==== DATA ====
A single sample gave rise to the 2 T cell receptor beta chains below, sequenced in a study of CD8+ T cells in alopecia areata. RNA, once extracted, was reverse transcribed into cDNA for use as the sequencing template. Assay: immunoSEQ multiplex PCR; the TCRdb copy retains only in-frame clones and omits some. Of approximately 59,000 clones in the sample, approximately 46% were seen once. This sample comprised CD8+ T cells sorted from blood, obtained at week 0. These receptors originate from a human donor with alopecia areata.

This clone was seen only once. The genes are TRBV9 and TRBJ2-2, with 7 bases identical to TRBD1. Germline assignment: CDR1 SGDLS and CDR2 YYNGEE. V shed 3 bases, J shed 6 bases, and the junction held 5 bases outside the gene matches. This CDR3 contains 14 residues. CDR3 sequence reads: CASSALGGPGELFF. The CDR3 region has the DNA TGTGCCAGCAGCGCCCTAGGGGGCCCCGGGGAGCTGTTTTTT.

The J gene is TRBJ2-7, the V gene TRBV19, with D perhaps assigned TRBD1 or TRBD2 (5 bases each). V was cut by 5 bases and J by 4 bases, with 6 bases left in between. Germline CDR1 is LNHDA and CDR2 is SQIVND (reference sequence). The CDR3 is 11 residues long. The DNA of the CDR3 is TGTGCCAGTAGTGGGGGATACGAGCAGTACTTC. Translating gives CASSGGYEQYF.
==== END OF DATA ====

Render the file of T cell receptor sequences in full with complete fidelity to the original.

A single sample gave rise to the 2 T cell receptor beta chains below, sequenced in a study of CD8+ T cells in alopecia areata. RNA, once extracted, was reverse transcribed into cDNA for use as the sequencing template. Assay: immunoSEQ multiplex PCR; the TCRdb copy retains only in-frame clones and omits some. Of approximately 59,000 clones in the sample, approximately 46% were seen once. This sample comprised CD8+ T cells sorted from blood, obtained at week 0. These receptors originate from a human donor with alopecia areata.

This clone was seen only once. The genes are TRBV9 and TRBJ2-2, with 7 bases identical to TRBD1. Germline assignment: CDR1 SGDLS and CDR2 YYNGEE. V shed 3 bases, J shed 6 bases, and the junction held 5 bases outside the gene matches. This CDR3 contains 14 residues. CDR3 sequence reads: CASSALGGPGELFF. The CDR3 region has the DNA TGTGCCAGCAGCGCCCTAGGGGGCCCCGGGGAGCTGTTTTTT.

The J gene is TRBJ2-7, the V gene TRBV19, with D perhaps assigned TRBD1 or TRBD2 (5 bases each). V was cut by 5 bases and J by 4 bases, with 6 bases left in between. Germline CDR1 is LNHDA and CDR2 is SQIVND (reference sequence). The CDR3 is 11 residues long. The DNA of the CDR3 is TGTGCCAGTAGTGGGGGATACGAGCAGTACTTC. Translating gives CASSGGYEQYF.